January 2nd, 2007
x posted from my journal
TWO posts in one day?
Ok a little thing before I get right down to it.
This one is on Andrew, I do not need help as much as I need to,..I guess understand this. Things are changing, but not for worse at all. Its the exact opposite.
I trust him to figure this out. But I guess I need help to see both sides of it, mine and his, from an unbiased point of veiw.
Help me out guys? Any comments at all would be nice.
It seems our positions have changed. When he first met me, I was a mess. I was struggling to stay alive, though he is not exactly at that low of a point, he is struggling and I can see that.
He was so strong for me. He helped me so much I cant even explain. Im alive becuase of him.
But now its like we have opposite roles.
I do feel unattractive with this short hair, now that it's growing back. And hell, it's too cold not to wear layers...after all, it is winter.
I don't want to be touched sexually, not by anyone...except for her. A girl named Onyinye. We went to college together. We were--are--friends. She is not my girl, it's never going to happen...but...I don't know. Even then, sex is a chore.
I got mad at one of my friends, who is a natural flirt. I feel like like I don't even get a second look from the men we encounter, while they bend over backwards to talk to her, get her number, take her on dates. Damn, I feel ignored. She says she doesn't do anything in particular, and considers it all empty and meaningless. Two women, two friends, on opposite poles in their dealings with relationships...
It doesn't help that my last relationship ended because of the threat of violence...among other things. I just want to be safe. And loved.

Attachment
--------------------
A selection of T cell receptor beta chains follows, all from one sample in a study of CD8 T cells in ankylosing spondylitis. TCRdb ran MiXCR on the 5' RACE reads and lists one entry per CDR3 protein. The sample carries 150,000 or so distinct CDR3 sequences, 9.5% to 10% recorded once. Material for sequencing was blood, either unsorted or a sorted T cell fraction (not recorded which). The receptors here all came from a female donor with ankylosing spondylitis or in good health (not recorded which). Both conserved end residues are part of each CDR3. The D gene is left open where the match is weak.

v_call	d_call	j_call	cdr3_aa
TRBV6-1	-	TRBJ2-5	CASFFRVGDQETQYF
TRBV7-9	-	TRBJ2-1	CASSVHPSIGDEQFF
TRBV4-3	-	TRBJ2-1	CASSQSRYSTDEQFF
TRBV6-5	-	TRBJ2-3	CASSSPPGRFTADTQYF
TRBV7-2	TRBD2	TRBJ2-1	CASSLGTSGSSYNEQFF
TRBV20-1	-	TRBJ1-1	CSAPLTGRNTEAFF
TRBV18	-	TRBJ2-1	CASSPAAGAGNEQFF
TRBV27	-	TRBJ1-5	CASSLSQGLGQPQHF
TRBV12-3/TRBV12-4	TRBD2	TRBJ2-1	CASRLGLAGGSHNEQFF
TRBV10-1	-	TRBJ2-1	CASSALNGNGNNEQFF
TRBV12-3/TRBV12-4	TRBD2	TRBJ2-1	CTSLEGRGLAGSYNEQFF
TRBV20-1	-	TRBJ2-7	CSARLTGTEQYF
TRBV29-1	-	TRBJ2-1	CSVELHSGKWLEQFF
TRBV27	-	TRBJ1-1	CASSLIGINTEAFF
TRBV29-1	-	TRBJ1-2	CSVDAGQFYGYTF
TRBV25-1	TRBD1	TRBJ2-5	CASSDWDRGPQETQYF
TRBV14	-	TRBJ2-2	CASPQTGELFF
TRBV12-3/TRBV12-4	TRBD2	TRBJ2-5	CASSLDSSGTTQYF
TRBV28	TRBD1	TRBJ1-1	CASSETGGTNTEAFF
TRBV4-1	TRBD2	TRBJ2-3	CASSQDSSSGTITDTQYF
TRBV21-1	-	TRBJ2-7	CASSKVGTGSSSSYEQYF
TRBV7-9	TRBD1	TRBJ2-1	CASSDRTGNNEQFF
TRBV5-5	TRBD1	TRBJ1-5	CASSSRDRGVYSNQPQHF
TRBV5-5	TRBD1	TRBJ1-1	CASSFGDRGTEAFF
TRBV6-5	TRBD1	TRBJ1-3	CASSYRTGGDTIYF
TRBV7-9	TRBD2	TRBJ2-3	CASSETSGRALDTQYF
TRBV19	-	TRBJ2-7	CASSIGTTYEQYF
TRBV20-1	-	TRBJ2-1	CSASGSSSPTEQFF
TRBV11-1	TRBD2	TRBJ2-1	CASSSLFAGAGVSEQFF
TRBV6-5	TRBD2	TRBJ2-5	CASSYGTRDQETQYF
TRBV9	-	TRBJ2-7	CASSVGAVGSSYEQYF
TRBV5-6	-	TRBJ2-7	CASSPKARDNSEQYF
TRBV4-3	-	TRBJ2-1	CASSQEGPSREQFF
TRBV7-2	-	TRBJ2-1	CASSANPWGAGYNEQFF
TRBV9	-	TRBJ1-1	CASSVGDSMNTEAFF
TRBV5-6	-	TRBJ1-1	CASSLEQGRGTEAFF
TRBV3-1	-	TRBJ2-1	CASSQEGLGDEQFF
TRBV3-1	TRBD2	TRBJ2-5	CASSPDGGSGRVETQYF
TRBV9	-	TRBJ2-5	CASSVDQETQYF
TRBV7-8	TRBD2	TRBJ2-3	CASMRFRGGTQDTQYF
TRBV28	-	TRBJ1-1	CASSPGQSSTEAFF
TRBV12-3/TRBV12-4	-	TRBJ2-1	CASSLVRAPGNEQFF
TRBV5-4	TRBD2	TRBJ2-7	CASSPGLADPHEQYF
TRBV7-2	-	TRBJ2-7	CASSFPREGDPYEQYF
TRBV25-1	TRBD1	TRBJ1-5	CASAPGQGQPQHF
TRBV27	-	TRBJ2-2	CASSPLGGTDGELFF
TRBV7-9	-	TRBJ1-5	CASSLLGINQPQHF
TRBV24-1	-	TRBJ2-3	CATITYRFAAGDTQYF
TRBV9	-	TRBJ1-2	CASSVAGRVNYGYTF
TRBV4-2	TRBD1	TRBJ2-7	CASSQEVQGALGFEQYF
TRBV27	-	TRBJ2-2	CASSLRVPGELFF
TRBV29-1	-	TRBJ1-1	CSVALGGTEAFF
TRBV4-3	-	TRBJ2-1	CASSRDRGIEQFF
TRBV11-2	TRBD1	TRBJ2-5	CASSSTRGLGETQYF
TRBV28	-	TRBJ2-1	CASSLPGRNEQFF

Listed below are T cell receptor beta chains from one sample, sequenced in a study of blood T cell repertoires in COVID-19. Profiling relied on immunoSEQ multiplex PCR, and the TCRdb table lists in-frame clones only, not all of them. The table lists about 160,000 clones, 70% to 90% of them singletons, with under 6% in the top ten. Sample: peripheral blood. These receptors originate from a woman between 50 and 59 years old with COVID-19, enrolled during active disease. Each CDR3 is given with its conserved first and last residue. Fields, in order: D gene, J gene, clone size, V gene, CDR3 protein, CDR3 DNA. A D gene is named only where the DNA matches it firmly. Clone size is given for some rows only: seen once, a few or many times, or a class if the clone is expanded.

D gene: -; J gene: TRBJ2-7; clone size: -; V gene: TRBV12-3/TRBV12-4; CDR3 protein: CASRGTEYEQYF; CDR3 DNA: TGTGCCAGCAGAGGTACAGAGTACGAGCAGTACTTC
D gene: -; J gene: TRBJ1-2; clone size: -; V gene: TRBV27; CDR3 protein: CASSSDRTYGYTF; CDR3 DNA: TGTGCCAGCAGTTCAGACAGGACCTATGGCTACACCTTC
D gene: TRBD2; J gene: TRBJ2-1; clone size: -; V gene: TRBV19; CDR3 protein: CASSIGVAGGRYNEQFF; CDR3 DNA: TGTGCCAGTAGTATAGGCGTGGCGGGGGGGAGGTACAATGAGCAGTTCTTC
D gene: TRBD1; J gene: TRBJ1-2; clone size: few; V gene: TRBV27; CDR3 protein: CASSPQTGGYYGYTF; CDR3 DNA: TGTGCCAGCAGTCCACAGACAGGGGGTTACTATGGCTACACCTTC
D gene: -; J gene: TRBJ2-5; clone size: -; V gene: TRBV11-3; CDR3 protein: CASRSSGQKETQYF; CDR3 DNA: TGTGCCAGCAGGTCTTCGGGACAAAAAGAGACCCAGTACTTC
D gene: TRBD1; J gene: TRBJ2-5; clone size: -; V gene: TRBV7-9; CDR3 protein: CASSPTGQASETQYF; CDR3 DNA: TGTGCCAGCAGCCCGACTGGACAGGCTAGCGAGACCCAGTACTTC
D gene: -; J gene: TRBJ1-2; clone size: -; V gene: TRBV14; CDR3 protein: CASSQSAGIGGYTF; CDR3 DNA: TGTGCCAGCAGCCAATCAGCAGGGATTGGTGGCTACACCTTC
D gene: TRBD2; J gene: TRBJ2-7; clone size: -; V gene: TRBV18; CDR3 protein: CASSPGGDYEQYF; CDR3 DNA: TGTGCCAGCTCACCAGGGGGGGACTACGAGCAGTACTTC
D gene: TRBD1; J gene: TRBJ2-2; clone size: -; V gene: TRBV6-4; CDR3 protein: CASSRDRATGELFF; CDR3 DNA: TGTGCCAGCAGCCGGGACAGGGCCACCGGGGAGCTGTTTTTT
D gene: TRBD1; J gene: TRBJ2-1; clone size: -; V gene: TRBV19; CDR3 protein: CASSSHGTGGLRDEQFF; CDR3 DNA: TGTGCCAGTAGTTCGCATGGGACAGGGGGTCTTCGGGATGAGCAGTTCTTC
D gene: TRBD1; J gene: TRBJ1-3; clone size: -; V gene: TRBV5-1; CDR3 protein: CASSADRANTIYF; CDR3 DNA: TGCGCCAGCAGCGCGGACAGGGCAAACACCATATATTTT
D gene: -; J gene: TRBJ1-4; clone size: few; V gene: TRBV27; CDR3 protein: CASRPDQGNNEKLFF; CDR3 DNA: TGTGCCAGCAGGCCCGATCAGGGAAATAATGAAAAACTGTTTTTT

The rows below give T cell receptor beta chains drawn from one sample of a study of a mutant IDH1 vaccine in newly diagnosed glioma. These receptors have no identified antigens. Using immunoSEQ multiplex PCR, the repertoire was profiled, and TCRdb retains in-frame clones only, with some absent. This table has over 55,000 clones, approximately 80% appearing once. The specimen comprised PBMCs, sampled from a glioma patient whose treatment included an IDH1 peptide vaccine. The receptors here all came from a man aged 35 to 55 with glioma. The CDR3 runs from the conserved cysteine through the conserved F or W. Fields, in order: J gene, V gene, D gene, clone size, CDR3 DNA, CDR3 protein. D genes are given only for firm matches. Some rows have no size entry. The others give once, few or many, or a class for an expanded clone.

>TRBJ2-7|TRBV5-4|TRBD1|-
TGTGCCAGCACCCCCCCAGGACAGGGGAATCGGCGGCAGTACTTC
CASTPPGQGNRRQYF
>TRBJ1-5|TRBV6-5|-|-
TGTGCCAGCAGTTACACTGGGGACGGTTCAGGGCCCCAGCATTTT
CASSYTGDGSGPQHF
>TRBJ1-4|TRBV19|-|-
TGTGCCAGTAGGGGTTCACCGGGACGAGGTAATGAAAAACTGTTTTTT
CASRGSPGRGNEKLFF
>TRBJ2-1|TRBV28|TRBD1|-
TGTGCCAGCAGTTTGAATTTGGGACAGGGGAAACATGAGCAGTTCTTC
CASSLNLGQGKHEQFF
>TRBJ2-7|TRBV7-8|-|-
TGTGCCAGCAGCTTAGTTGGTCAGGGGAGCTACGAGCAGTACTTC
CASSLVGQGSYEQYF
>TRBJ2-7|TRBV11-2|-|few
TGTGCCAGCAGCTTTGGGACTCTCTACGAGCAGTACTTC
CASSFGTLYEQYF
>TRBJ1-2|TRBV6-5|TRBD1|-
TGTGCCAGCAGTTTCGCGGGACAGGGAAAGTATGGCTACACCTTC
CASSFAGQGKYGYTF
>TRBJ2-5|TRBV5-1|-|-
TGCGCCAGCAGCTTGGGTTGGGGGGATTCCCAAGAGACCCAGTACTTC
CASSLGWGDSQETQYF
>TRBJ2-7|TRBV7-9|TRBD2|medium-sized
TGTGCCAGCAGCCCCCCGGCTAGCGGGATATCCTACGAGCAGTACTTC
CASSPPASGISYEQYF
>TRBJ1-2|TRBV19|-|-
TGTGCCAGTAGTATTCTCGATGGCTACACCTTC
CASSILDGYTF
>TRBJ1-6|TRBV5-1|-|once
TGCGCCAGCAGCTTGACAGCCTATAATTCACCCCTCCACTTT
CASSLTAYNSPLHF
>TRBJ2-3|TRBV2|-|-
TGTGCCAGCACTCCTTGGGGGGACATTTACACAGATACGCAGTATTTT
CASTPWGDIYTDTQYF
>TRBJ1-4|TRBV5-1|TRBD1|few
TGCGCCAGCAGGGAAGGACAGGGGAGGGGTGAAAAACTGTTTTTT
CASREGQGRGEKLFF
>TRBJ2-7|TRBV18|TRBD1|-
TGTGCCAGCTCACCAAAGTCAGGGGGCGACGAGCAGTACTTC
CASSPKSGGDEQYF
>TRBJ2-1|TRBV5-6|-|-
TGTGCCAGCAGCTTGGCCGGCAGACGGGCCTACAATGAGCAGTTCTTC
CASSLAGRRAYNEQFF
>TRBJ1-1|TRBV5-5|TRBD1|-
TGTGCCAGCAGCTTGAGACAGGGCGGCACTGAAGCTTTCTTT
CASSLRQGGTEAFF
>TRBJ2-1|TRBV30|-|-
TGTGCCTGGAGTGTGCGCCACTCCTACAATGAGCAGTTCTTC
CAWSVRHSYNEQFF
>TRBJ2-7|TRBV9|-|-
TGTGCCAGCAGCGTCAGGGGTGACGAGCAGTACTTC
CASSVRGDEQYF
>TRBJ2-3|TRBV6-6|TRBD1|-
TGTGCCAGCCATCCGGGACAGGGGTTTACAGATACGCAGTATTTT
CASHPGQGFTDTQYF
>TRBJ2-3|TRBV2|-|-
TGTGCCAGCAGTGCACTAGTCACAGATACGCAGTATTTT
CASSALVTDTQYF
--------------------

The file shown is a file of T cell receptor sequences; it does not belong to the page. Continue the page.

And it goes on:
Perhaps this post is confused and disjointed. Perhaps no one understands what is on my mind.
However, often the very skills that can keep us safe from or more prepared for abuse can be debilitating to us when we are recovering. Hypervigilance - a near constant state of alert - is a symptom of PTSD that can help us to stay safe, but that can often exhaust us in our everyday situations. Many survival skills we learn when in an abusive situation are often out-of-place in an everyday setting, especially once we are away from our abusers.
Oftentimes, our brains overcompensate - putting us on high alert *all the time* - in an effort to keep ourselves safe. However, since that also means a high stress level, such survival skills can drain us enough that we have chronic aches and pains, nightmares and flashbacks, and oftentimes we are more susceptible to illnesses like a cold or flu.
Since our brain registers those survival skills as necessary for safety, they are often the hardest to unlearn. It can take quite a bit of focused work to re-train our brains when it's appropriate to use such skills, and when it's not appropriate, in order to feel a relief from our PTSD symptoms. Often, we need to be able to find a middle ground between our using all of our survival skills all the time and using no survival skills beyond the basics (the basics being to eat, drink, sleep, breathe, etc)
So this week we'll talk about identifying some of your survival skills, acknowledging why they're there, and forming ideas on how to re-train them to be advantageous to you instead of a hindrance.
This week's questions are:
- Did you develop any skills which helped protect you? Common skills survivors learn are: reading body language and vocal tone, constant awareness of surroundings, even things such as obsessively checking the locks on doors, cars, and windows.
- How did they help you avoid or prepare for abuse?
- How do they bother you or make everyday life harder?
- What would be a good middle ground for you with your survival skill? Is there a compromise between the full-on instinct and the minimum of protection?